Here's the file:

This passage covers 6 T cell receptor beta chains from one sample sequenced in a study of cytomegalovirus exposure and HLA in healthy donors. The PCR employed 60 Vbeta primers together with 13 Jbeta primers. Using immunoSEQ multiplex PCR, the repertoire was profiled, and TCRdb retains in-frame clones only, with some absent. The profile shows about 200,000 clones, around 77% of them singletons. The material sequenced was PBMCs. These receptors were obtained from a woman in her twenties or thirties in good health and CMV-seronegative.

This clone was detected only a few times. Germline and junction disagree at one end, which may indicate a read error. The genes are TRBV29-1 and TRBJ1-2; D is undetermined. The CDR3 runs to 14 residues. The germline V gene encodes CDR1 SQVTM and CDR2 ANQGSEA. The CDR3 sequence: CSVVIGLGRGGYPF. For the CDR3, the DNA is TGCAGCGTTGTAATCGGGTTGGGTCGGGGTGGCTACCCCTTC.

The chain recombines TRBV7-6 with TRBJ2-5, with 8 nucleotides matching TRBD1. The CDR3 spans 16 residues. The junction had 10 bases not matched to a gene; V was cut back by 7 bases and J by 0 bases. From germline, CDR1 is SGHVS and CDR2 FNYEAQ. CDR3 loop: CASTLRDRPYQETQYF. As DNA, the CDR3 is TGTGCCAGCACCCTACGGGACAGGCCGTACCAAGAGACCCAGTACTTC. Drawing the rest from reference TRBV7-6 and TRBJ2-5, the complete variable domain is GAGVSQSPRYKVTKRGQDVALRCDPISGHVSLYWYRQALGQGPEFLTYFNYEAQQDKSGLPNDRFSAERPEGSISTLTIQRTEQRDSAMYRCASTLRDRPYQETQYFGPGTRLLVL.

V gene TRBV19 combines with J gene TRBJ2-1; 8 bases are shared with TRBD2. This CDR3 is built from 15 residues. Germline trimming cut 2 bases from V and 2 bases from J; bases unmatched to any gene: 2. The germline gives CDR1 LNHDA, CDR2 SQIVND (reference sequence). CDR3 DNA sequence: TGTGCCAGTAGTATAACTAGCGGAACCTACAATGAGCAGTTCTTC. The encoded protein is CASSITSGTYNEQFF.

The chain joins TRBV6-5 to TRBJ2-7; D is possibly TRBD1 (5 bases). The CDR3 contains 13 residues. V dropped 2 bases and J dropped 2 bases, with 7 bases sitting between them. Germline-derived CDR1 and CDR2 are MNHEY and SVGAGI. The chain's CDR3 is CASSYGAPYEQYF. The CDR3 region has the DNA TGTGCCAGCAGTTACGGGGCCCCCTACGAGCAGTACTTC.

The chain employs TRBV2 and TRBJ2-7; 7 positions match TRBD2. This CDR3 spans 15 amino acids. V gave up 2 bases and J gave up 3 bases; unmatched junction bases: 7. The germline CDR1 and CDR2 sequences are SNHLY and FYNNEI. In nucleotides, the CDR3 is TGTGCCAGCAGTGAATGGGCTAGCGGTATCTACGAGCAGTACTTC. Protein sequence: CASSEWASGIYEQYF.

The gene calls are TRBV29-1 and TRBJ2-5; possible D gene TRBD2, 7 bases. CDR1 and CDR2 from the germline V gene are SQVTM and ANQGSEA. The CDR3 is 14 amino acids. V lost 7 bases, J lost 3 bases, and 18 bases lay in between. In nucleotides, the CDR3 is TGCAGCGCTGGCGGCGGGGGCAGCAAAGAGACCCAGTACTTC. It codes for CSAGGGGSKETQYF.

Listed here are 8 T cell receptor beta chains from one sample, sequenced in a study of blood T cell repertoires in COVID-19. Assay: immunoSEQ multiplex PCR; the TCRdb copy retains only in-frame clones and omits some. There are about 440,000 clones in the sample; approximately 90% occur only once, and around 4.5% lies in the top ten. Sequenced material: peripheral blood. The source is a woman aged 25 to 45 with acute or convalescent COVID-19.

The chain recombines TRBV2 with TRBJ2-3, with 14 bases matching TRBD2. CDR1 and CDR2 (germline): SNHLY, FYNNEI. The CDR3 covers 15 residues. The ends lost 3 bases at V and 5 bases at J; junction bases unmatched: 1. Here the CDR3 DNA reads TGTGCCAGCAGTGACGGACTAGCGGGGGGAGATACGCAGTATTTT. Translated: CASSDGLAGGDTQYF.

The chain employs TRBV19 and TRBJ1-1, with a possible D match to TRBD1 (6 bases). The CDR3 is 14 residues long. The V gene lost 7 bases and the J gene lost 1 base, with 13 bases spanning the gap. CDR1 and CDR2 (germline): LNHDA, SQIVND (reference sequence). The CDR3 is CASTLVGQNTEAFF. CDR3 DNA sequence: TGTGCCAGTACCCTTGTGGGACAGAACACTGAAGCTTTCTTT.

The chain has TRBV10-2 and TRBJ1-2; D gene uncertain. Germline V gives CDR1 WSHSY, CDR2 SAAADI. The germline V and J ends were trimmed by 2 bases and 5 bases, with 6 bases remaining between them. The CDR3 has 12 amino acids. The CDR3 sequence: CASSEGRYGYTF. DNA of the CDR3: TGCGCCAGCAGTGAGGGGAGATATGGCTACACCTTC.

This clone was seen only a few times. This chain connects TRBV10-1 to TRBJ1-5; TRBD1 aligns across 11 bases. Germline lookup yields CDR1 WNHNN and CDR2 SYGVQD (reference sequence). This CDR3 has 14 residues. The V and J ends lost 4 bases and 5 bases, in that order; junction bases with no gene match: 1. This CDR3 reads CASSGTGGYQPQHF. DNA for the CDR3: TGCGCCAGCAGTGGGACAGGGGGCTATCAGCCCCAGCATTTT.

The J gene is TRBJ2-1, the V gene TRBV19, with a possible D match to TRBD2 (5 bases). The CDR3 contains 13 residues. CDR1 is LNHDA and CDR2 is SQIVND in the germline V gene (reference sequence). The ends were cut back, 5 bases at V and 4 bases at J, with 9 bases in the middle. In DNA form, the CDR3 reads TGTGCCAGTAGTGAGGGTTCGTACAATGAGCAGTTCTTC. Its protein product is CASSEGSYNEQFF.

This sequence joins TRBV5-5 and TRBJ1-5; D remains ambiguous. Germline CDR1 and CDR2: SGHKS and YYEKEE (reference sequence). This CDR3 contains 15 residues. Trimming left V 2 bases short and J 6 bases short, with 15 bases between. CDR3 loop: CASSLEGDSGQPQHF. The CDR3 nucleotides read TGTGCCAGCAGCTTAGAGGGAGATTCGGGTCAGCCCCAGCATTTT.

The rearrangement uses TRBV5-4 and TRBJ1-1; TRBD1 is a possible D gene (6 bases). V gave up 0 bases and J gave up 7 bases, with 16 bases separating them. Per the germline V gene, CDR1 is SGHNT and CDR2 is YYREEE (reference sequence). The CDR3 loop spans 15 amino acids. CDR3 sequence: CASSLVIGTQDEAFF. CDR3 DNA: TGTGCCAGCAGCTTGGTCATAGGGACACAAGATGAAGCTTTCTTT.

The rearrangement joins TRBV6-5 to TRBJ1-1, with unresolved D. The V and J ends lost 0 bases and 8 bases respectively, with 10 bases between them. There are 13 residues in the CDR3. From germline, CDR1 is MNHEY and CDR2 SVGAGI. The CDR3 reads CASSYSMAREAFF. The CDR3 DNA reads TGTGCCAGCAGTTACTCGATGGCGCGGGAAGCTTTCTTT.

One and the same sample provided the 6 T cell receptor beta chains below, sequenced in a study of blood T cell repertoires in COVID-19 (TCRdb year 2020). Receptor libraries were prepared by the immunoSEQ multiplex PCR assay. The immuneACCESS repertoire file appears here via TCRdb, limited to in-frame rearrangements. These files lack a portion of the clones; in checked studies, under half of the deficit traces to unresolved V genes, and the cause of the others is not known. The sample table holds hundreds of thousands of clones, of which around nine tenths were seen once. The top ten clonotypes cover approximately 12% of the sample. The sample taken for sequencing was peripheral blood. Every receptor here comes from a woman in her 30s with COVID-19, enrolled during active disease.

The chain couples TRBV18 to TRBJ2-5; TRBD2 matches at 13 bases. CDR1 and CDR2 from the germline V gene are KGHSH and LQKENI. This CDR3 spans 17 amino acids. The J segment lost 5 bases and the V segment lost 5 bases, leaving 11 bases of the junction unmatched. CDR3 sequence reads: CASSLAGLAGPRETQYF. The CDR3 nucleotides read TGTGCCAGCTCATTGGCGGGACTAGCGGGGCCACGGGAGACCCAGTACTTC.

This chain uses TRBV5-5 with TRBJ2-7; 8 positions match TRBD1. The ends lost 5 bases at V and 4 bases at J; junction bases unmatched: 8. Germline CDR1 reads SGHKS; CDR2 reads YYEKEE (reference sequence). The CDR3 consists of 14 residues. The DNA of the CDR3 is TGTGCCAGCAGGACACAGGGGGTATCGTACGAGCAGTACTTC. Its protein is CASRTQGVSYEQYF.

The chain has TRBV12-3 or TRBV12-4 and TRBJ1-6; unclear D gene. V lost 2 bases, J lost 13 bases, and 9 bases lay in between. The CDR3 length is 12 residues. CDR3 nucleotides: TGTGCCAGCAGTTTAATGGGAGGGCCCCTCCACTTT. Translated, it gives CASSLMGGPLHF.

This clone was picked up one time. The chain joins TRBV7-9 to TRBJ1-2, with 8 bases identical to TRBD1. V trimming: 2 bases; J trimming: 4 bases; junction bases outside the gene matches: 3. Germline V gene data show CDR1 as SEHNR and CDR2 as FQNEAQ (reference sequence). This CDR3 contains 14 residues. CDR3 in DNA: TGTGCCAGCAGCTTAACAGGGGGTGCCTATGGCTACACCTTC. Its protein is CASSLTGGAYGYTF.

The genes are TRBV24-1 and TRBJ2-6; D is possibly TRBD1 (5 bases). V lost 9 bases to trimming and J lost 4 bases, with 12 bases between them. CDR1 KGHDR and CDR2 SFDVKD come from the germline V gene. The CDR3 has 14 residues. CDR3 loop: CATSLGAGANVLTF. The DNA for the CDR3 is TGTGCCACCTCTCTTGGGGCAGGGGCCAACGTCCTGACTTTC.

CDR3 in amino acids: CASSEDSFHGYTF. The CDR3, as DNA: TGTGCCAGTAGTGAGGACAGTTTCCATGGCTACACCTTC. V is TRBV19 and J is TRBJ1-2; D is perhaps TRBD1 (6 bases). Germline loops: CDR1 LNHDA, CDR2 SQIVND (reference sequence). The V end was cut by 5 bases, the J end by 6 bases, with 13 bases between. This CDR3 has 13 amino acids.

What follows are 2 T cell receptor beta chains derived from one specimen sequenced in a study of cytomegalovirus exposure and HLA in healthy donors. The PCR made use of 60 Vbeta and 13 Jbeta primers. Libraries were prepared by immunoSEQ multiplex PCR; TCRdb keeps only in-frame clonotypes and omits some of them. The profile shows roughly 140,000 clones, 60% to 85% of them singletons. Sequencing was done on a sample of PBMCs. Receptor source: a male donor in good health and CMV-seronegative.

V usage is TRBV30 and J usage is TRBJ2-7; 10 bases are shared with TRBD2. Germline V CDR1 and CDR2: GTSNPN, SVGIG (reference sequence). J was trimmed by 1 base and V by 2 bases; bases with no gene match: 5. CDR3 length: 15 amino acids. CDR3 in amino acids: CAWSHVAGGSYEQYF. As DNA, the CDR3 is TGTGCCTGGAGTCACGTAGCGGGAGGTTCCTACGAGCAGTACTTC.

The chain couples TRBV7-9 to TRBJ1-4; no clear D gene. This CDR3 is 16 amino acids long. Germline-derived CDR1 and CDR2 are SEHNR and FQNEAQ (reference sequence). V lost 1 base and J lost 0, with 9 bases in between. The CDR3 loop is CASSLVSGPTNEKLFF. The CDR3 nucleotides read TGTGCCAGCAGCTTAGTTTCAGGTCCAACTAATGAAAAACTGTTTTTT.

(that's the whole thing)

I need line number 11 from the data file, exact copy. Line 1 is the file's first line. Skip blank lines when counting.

The chain has TRBV10-2 and TRBJ1-2; D gene uncertain. Germline V gives CDR1 WSHSY, CDR2 SAAADI. The germline V and J ends were trimmed by 2 bases and 5 bases, with 6 bases remaining between them. The CDR3 has 12 amino acids. The CDR3 sequence: CASSEGRYGYTF. DNA of the CDR3: TGCGCCAGCAGTGAGGGGAGATATGGCTACACCTTC.